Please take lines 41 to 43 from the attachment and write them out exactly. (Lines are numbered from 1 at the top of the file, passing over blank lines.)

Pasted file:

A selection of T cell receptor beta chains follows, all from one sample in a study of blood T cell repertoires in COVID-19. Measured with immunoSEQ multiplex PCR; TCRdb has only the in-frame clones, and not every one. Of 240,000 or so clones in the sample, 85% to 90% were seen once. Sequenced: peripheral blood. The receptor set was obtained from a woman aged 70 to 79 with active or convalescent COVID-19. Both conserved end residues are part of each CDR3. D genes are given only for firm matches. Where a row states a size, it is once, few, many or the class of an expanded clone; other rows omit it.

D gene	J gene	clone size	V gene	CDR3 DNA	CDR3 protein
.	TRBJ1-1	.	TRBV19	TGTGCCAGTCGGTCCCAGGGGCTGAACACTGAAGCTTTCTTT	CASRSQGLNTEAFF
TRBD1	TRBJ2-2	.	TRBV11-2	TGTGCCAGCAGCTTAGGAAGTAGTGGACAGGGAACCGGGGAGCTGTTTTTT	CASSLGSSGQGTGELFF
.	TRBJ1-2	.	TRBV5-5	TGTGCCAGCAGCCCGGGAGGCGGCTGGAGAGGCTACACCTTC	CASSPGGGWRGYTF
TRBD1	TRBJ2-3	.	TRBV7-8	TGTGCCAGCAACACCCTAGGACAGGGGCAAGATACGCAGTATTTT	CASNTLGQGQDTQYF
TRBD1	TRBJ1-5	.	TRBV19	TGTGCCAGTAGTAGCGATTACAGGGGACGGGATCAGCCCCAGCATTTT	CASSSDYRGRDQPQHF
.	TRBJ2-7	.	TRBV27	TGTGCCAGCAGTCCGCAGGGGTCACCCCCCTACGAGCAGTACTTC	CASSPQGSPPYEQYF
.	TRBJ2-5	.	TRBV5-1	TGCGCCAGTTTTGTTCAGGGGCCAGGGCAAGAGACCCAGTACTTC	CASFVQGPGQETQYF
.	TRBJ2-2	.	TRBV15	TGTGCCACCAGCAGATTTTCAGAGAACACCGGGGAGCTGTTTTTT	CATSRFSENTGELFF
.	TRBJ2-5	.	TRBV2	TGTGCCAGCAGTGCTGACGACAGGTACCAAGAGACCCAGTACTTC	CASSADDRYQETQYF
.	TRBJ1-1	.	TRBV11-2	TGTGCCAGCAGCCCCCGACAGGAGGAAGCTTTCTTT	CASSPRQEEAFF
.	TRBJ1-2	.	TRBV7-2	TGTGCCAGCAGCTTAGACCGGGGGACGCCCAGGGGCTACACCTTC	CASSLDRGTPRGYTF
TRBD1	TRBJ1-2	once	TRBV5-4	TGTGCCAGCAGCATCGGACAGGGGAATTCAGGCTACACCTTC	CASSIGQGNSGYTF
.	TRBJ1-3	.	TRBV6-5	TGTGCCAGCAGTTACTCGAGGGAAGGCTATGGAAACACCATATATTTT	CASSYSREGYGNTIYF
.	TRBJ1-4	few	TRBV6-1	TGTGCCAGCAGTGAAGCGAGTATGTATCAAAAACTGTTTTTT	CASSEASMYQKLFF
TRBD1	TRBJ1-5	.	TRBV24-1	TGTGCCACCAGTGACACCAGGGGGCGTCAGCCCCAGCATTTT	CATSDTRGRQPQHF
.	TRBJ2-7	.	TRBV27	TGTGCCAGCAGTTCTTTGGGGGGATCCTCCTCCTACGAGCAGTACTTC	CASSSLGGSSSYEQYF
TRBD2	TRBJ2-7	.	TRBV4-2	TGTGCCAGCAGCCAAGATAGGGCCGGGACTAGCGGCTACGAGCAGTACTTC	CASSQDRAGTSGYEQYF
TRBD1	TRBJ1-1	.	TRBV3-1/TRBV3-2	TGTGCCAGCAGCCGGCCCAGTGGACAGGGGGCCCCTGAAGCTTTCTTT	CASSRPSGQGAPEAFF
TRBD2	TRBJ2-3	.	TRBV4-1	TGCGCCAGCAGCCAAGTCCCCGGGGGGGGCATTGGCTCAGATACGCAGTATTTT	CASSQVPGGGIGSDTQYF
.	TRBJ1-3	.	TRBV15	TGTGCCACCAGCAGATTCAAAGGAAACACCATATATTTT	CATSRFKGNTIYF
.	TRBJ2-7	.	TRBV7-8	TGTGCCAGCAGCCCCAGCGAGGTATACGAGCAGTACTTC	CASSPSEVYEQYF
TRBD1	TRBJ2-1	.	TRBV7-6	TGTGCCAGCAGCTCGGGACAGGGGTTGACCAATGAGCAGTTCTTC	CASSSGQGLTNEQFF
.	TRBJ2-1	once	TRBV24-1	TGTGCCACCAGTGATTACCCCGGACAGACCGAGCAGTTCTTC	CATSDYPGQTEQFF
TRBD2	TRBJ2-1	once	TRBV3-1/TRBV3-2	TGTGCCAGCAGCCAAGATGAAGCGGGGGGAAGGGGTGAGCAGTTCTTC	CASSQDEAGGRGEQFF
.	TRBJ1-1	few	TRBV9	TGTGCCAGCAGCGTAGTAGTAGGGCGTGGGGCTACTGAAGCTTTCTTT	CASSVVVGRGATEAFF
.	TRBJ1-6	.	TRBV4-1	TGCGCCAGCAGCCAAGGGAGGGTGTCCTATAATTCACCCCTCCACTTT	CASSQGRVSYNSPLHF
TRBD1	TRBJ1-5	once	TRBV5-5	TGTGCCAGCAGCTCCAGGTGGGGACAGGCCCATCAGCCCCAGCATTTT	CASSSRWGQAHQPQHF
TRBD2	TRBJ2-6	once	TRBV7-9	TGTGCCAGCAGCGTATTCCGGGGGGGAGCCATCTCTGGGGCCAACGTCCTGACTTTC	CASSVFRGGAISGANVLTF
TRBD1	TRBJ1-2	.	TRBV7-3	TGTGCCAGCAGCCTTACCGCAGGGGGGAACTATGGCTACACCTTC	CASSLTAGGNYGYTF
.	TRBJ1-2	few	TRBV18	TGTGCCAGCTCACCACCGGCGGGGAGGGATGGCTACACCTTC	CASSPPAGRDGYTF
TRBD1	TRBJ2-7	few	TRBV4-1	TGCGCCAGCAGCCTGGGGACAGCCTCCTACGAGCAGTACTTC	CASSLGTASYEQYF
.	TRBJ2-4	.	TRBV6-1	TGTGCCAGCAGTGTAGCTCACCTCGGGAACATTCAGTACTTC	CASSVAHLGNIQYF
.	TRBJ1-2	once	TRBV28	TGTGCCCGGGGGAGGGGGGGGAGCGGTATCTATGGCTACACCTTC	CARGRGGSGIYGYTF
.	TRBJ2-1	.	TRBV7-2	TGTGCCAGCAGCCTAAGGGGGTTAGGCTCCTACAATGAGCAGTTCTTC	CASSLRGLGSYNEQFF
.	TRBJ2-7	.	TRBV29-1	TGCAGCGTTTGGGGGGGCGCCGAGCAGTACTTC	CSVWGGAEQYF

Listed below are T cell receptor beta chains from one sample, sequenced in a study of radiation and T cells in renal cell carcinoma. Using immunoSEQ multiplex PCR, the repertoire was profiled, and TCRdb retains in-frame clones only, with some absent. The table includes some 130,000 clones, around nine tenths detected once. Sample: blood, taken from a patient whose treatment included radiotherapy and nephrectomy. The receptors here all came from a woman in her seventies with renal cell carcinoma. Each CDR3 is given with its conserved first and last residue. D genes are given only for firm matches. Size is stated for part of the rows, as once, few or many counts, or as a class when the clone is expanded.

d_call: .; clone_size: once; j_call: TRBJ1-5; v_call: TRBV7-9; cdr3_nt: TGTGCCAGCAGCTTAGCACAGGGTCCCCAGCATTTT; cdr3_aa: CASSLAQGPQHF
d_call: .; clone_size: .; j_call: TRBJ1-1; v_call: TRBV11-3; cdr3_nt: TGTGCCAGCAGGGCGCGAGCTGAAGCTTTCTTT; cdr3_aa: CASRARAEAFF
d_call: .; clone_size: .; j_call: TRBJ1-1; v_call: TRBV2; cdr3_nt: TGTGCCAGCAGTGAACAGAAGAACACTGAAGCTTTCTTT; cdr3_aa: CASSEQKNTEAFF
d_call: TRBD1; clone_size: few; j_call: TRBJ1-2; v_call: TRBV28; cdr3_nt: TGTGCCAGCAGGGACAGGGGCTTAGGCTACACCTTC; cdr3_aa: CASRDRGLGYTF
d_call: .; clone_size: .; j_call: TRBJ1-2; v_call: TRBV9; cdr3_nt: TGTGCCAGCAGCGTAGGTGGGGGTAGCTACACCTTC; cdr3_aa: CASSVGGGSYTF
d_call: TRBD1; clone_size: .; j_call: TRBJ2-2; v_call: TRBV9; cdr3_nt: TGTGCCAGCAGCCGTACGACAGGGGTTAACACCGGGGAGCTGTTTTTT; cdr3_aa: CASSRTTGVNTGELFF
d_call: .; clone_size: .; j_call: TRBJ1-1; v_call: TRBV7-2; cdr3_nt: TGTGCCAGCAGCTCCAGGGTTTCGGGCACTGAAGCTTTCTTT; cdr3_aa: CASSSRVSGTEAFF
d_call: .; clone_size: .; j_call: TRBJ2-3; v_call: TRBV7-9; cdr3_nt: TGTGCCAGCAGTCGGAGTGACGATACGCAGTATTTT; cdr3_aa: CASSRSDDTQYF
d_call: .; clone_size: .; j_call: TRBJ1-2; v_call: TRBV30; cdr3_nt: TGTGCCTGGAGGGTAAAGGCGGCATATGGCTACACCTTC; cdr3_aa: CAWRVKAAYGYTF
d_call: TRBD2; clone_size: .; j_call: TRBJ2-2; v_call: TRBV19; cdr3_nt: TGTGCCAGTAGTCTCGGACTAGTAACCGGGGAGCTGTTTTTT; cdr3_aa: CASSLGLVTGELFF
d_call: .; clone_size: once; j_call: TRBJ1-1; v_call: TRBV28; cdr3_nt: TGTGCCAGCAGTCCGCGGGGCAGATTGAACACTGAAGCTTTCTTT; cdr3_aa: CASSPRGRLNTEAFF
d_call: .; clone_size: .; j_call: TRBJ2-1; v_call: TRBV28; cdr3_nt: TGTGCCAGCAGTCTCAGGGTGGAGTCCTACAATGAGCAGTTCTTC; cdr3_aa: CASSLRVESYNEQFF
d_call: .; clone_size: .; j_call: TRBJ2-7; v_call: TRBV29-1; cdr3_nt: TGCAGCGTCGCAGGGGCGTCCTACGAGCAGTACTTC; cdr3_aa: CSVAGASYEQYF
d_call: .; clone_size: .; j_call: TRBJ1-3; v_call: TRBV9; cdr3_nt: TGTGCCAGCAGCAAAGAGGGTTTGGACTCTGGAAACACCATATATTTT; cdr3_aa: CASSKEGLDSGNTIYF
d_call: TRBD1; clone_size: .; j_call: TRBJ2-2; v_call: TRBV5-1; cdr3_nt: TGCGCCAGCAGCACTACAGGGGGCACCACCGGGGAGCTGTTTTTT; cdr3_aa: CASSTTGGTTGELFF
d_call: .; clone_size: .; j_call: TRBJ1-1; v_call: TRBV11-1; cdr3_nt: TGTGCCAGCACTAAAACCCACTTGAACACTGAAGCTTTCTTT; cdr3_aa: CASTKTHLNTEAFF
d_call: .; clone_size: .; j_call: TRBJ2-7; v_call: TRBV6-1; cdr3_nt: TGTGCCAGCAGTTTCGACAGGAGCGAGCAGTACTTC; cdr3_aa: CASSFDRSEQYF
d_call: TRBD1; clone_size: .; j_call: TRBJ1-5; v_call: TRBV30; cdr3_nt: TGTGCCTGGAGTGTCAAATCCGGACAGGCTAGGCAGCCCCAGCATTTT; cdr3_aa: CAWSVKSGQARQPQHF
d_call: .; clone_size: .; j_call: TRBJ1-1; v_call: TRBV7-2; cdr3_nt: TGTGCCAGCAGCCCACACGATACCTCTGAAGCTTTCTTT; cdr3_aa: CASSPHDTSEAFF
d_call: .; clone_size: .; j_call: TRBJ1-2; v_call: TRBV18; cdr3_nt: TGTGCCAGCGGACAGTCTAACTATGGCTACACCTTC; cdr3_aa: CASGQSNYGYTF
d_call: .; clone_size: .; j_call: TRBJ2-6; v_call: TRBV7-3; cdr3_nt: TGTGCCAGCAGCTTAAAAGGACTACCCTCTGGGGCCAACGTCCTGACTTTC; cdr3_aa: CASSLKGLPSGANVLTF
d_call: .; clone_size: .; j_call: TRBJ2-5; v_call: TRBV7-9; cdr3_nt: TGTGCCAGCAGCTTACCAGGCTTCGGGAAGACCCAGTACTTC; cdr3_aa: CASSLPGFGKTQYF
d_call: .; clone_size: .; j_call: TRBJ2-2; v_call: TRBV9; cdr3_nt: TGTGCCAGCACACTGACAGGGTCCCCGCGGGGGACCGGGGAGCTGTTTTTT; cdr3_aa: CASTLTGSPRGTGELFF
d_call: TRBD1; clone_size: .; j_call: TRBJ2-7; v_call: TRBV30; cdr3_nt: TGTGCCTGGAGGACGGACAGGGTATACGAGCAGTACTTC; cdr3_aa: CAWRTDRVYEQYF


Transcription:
d_call: .; clone_size: .; j_call: TRBJ1-1; v_call: TRBV2; cdr3_nt: TGTGCCAGCAGTGAACAGAAGAACACTGAAGCTTTCTTT; cdr3_aa: CASSEQKNTEAFF
d_call: TRBD1; clone_size: few; j_call: TRBJ1-2; v_call: TRBV28; cdr3_nt: TGTGCCAGCAGGGACAGGGGCTTAGGCTACACCTTC; cdr3_aa: CASRDRGLGYTF
d_call: .; clone_size: .; j_call: TRBJ1-2; v_call: TRBV9; cdr3_nt: TGTGCCAGCAGCGTAGGTGGGGGTAGCTACACCTTC; cdr3_aa: CASSVGGGSYTF